In 2016 when the Moorhead Days Inn suddenly closed due to slow summer profits, it also meant the end of its once popular Courtney's Comedy Club.

"The thing about mics is that it's only good as long as the business likes it and the host keeps it up," he says. "Otherwise, if you don't have a business or a host that cares about it then you get less people coming out to see it ... and fewer comedians will care about it."

But Nguyen and other comics say although Fargo is without a comedy club it's still a thriving community of both emerging comics and longtime performers.

"This scene is entirely comic-driven," says stand-up comedian Jenni Lou Russi in an email. "I've been in comedy for more than 20 years, and every other community in which I've lived has had at least one full-time club where the comics worked out new material during the open mics."

Russi says that at these comedy clubs, stand-ups could receive feedback from working professionals, bookers and owners affiliated with the clubs.

"But this is the first comedy community I've been in without a club where the comics drive the mics, creating opportunities for themselves and one another," Russi says. "I try to hit three mics a week while driving from Valley City because of the opportunities created."

Where to find the laughs

Area comics have partnered with area businesses to host weekly open mic nights. Here's where you can listen to area stand-up comics.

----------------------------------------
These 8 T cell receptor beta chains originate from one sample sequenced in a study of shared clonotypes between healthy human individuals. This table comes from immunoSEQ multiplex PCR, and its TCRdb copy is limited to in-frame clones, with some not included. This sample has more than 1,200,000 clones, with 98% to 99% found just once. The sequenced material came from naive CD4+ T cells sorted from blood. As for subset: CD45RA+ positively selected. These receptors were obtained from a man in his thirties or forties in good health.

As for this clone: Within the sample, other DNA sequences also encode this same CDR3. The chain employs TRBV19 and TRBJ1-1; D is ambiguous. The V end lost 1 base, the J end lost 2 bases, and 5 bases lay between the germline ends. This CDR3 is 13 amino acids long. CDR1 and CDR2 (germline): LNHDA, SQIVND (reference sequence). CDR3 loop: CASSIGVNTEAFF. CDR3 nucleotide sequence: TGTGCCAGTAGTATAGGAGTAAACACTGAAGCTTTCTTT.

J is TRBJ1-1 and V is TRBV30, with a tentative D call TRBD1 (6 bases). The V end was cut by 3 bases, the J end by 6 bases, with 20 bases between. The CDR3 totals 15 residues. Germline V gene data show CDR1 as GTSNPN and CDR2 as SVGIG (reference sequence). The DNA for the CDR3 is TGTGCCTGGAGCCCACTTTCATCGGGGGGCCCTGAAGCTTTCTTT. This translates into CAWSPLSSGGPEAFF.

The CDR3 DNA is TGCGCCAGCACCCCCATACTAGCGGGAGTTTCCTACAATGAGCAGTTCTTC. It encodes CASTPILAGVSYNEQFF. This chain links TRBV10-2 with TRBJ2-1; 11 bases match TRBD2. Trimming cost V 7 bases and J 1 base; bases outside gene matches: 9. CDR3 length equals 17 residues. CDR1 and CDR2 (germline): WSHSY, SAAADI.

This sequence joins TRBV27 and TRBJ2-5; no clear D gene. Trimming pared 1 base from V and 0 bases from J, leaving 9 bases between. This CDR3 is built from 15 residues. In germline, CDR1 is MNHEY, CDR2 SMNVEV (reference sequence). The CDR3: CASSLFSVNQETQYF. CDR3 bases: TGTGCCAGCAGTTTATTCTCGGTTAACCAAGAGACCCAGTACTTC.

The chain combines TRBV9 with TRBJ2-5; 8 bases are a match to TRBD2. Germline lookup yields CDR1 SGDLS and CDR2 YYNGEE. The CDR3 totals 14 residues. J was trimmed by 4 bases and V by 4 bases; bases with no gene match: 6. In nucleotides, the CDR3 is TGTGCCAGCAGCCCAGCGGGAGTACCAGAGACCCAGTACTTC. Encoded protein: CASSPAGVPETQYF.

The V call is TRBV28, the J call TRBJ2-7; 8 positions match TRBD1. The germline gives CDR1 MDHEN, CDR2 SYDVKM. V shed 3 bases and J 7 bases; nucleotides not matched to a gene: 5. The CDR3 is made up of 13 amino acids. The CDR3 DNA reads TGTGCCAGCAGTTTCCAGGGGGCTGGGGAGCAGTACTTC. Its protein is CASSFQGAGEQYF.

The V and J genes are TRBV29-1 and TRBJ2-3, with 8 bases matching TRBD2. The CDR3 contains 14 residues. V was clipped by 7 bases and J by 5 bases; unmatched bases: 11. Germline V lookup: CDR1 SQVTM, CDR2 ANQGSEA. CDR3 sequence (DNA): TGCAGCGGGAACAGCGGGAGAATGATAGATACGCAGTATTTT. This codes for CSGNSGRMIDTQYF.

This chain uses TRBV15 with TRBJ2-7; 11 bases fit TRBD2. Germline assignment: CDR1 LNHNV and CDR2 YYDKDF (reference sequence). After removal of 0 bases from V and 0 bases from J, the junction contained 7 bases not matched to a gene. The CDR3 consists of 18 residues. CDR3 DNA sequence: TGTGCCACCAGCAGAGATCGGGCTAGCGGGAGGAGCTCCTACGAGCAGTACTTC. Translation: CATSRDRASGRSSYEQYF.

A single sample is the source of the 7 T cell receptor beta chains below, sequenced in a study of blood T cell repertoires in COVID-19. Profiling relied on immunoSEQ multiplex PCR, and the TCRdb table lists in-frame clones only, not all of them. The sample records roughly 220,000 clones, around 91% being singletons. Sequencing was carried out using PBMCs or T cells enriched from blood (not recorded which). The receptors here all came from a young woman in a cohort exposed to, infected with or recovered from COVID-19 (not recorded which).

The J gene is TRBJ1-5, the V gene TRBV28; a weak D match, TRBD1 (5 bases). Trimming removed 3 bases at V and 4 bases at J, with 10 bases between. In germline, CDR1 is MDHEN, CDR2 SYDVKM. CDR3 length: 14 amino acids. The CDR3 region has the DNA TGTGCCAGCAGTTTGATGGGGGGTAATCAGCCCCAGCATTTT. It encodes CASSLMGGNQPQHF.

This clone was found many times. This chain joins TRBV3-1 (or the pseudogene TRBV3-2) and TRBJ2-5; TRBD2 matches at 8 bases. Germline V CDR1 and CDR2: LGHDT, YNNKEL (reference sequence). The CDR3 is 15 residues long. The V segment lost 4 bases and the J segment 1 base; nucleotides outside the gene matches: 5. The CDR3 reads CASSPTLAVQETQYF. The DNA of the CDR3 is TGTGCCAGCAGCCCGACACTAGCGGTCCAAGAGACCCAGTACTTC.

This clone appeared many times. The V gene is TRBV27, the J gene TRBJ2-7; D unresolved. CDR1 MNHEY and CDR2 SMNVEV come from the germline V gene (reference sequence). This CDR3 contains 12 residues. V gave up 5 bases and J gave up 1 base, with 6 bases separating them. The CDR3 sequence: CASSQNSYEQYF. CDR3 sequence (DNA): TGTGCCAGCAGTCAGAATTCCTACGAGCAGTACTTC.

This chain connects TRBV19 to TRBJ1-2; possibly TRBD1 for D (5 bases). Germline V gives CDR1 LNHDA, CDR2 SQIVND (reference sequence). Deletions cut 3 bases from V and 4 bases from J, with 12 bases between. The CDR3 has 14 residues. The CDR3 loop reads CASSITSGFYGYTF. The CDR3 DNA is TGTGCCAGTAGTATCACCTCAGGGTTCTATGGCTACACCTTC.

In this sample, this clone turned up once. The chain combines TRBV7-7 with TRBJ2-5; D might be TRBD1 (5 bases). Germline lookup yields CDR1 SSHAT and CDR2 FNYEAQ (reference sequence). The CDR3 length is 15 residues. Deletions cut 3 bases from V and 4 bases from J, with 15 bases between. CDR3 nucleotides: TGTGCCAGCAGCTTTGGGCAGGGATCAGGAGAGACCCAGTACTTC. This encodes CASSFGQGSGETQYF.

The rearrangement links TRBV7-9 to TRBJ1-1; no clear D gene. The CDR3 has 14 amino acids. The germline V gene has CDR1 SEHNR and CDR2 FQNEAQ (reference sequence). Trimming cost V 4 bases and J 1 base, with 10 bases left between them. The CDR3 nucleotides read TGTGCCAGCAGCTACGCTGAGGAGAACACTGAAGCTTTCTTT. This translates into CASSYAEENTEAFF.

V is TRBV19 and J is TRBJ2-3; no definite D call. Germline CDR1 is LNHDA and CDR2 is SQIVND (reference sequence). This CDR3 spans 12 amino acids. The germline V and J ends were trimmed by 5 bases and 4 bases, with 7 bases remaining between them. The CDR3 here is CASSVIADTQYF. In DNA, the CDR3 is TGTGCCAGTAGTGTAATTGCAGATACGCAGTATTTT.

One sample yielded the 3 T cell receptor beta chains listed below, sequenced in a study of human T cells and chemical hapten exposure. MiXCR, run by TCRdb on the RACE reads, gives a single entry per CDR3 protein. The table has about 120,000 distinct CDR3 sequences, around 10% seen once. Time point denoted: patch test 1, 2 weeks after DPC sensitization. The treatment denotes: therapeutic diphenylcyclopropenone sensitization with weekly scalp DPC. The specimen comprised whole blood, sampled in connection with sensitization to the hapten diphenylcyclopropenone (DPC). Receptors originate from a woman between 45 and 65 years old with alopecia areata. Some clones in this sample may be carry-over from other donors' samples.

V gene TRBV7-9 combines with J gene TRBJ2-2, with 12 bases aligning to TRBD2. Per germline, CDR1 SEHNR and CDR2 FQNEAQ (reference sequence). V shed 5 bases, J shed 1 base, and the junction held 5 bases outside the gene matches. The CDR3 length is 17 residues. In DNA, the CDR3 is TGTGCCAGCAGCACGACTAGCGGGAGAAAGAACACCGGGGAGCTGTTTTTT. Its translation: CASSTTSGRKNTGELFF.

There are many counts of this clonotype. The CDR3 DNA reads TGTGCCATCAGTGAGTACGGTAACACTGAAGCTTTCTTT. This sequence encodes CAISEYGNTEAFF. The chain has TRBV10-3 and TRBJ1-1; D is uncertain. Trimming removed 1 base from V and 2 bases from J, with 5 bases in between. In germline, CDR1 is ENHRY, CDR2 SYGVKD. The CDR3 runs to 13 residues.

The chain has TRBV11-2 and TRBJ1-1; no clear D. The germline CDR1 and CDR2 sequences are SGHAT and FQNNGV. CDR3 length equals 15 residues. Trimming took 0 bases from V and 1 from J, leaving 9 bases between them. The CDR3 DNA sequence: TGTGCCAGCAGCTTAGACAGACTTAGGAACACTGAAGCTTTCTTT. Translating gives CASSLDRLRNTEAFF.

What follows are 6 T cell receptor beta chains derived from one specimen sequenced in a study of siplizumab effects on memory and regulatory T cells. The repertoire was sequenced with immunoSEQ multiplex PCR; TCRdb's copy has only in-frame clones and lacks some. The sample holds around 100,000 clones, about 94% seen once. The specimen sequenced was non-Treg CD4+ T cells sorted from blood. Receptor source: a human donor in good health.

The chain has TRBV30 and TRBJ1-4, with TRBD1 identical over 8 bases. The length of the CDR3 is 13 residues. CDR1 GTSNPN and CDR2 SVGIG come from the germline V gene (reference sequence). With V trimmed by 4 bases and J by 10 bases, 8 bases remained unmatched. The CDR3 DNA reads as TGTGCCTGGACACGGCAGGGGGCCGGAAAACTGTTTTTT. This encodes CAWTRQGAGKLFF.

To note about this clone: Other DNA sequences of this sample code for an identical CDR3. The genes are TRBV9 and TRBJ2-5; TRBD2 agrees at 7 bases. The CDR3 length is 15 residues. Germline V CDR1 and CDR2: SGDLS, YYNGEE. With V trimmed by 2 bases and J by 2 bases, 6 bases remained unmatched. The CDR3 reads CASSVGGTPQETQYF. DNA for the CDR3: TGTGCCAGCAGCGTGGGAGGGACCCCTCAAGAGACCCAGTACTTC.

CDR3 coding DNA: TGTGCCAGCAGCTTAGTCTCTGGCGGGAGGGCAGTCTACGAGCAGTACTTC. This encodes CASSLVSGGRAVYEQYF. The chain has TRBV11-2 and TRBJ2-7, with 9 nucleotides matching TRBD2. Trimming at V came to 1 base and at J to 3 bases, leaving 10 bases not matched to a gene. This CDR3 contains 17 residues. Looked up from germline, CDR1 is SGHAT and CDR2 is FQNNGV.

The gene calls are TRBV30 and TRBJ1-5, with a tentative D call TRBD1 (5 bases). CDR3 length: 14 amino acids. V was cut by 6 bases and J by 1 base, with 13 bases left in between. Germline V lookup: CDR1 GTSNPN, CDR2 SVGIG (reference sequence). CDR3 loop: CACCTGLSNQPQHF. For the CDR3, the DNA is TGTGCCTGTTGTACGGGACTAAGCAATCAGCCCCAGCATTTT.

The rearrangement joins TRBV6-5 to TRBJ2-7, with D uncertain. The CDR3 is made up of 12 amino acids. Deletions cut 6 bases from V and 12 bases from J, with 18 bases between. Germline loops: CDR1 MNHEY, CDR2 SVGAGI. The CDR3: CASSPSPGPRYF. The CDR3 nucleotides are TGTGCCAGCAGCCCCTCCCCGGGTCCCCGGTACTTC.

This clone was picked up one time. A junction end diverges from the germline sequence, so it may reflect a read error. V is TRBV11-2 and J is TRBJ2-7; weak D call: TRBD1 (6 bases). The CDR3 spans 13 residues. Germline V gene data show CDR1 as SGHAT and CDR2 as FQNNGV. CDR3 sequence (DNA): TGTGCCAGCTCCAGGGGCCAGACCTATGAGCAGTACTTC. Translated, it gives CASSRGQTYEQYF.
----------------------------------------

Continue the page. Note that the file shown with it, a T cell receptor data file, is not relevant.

Mondays at Dempsey's Public House, 26 Broadway N., Fargo,

Starts at 10 p.m.

A favorite of area stand-ups (Narum, Nguyen, Standal and Syverson all highlight this spot as their favorite open mic), the atmosphere at Dempsey's Public House is relaxed but the bar is not overly hushed. Background conversations can go unnoticed but a small crowd of 20 to 30 audience members usually stay engaged, providing comics the testing ground they desire. Comedians usually arrive around 9:30 p.m. to sign up and reserve a five-minute slot. The open mic will usually goes to about 11:30 p.m. but that depends on the number of acts.

Tuesdays at Red Raven Espresso Parlor, 916 Main Avenue, Fargo

Starts around 9 p.m.

This is where Nguyen, Standal and Syverson first tried out their comedic material.

"It's one of the oldest comedy open mics in town that's still active," Nguyen says. As a coffee shop, the Red Raven Espresso Parlor is a quieter venue than others, so new-to-the-scene comics tend to dip their toes in performing here. It's also friendly to the 21-and-under crowd. The open mic night usually goes until the shop's closing time at 11.

Wednesdays at Pickled Parrot 505 3rd Avenue N., Fargo

Starts at 9:30 p.m.